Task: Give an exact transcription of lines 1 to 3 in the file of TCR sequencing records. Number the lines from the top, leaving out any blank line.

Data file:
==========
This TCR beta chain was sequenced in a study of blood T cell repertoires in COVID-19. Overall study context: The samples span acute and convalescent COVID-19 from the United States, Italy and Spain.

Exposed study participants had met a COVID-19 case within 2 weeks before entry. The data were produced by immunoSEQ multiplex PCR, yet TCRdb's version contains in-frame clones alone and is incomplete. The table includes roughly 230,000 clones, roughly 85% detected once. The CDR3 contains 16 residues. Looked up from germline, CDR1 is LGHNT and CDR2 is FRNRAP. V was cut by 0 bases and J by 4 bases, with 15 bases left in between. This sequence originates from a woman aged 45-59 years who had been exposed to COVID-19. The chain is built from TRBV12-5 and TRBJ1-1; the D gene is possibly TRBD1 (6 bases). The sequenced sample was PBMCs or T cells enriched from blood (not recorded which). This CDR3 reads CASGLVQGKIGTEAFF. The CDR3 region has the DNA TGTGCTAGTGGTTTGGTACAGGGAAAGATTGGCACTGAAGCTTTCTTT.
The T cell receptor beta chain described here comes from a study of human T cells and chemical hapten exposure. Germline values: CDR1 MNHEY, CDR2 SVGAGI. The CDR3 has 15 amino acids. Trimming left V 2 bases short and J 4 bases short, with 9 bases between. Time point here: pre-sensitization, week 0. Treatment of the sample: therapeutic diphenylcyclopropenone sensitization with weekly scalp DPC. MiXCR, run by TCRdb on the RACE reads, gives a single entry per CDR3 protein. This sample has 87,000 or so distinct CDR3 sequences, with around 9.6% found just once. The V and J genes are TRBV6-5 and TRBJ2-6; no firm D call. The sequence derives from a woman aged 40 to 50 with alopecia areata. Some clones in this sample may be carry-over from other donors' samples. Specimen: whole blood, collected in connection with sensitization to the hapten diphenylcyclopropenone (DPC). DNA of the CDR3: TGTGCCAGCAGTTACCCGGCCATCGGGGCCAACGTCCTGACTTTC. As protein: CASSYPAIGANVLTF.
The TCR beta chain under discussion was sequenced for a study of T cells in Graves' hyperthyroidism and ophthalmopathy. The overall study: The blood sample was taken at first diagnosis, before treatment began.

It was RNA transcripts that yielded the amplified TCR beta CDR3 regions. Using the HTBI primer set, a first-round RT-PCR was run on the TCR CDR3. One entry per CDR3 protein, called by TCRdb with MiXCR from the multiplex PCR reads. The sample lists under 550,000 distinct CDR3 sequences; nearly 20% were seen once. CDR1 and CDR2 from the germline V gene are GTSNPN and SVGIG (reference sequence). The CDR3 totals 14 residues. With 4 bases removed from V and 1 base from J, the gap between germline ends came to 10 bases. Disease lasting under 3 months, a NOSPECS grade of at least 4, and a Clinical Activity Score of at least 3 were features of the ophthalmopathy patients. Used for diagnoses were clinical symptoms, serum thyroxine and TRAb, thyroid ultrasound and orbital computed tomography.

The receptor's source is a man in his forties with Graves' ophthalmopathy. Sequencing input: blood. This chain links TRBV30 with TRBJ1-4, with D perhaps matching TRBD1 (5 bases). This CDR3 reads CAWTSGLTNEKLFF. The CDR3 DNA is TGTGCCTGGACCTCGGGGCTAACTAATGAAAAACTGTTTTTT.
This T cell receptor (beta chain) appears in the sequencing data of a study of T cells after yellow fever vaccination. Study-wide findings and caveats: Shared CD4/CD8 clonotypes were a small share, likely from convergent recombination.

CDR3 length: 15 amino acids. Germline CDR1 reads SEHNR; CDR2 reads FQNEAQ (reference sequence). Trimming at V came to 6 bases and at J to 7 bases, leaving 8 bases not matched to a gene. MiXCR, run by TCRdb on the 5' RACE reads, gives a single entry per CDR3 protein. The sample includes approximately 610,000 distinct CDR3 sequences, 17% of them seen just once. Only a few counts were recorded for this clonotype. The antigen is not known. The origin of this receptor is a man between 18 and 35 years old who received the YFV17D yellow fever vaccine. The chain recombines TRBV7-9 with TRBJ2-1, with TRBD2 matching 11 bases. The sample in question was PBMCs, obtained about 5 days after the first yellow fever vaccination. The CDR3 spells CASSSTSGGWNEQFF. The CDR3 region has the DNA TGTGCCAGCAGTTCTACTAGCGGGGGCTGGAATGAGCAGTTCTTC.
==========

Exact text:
This TCR beta chain was sequenced in a study of blood T cell repertoires in COVID-19. Overall study context: The samples span acute and convalescent COVID-19 from the United States, Italy and Spain.

Exposed study participants had met a COVID-19 case within 2 weeks before entry. The data were produced by immunoSEQ multiplex PCR, yet TCRdb's version contains in-frame clones alone and is incomplete. The table includes roughly 230,000 clones, roughly 85% detected once. The CDR3 contains 16 residues. Looked up from germline, CDR1 is LGHNT and CDR2 is FRNRAP. V was cut by 0 bases and J by 4 bases, with 15 bases left in between. This sequence originates from a woman aged 45-59 years who had been exposed to COVID-19. The chain is built from TRBV12-5 and TRBJ1-1; the D gene is possibly TRBD1 (6 bases). The sequenced sample was PBMCs or T cells enriched from blood (not recorded which). This CDR3 reads CASGLVQGKIGTEAFF. The CDR3 region has the DNA TGTGCTAGTGGTTTGGTACAGGGAAAGATTGGCACTGAAGCTTTCTTT.
The T cell receptor beta chain described here comes from a study of human T cells and chemical hapten exposure. Germline values: CDR1 MNHEY, CDR2 SVGAGI. The CDR3 has 15 amino acids. Trimming left V 2 bases short and J 4 bases short, with 9 bases between. Time point here: pre-sensitization, week 0. Treatment of the sample: therapeutic diphenylcyclopropenone sensitization with weekly scalp DPC. MiXCR, run by TCRdb on the RACE reads, gives a single entry per CDR3 protein. This sample has 87,000 or so distinct CDR3 sequences, with around 9.6% found just once. The V and J genes are TRBV6-5 and TRBJ2-6; no firm D call. The sequence derives from a woman aged 40 to 50 with alopecia areata. Some clones in this sample may be carry-over from other donors' samples. Specimen: whole blood, collected in connection with sensitization to the hapten diphenylcyclopropenone (DPC). DNA of the CDR3: TGTGCCAGCAGTTACCCGGCCATCGGGGCCAACGTCCTGACTTTC. As protein: CASSYPAIGANVLTF.